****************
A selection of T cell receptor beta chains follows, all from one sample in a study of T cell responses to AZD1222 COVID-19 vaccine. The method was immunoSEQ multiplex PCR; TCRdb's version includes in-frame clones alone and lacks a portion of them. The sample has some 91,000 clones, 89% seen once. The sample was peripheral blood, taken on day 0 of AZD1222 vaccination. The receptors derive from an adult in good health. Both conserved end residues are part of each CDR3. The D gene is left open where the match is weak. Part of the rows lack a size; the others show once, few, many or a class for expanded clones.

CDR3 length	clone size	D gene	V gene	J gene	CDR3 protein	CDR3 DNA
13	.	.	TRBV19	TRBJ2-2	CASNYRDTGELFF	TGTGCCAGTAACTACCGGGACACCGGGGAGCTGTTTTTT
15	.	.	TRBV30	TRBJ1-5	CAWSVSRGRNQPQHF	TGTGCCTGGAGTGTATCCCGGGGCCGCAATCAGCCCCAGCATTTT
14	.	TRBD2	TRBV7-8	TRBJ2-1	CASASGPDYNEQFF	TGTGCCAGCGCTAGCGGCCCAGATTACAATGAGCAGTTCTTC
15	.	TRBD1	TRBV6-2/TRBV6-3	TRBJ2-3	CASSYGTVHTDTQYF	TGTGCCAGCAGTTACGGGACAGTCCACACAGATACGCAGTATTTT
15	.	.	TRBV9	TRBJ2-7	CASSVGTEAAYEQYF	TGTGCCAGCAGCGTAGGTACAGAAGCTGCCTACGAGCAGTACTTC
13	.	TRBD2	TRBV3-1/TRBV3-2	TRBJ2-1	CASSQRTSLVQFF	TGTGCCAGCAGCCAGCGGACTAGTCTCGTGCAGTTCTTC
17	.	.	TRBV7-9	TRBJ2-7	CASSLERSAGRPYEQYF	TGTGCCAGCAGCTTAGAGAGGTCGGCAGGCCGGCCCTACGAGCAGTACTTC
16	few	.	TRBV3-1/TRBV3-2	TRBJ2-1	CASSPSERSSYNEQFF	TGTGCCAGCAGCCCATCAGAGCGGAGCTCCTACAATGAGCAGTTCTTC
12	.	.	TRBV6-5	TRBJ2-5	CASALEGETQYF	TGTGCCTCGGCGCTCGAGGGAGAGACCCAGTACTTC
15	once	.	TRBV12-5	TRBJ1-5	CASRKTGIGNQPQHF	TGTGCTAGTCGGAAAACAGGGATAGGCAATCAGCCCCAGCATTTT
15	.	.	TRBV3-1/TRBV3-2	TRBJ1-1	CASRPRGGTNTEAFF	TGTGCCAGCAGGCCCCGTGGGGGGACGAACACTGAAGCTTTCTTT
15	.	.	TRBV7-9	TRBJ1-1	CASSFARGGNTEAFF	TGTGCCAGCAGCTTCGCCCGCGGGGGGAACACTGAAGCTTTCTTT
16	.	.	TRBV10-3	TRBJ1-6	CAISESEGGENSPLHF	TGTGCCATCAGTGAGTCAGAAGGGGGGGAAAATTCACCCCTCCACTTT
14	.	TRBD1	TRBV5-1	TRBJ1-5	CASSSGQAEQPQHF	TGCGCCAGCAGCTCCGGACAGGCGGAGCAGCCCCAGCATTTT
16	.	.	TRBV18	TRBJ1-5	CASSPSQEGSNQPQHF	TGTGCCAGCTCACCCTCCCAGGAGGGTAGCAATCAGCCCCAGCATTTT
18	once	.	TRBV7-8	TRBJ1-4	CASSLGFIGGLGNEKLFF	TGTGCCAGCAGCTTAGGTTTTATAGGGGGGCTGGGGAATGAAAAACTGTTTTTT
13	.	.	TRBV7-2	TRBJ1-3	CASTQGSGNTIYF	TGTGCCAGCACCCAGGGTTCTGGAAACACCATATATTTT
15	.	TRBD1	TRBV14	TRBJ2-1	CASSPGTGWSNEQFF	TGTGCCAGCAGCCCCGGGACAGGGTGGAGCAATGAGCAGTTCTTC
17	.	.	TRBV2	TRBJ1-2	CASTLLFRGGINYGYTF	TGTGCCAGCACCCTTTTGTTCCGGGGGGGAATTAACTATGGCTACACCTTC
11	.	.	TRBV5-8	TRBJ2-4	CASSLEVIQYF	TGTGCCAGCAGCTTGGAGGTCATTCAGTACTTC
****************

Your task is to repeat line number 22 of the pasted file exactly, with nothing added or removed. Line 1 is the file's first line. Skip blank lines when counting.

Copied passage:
11	.	.	TRBV5-8	TRBJ2-4	CASSLEVIQYF	TGTGCCAGCAGCTTGGAGGTCATTCAGTACTTC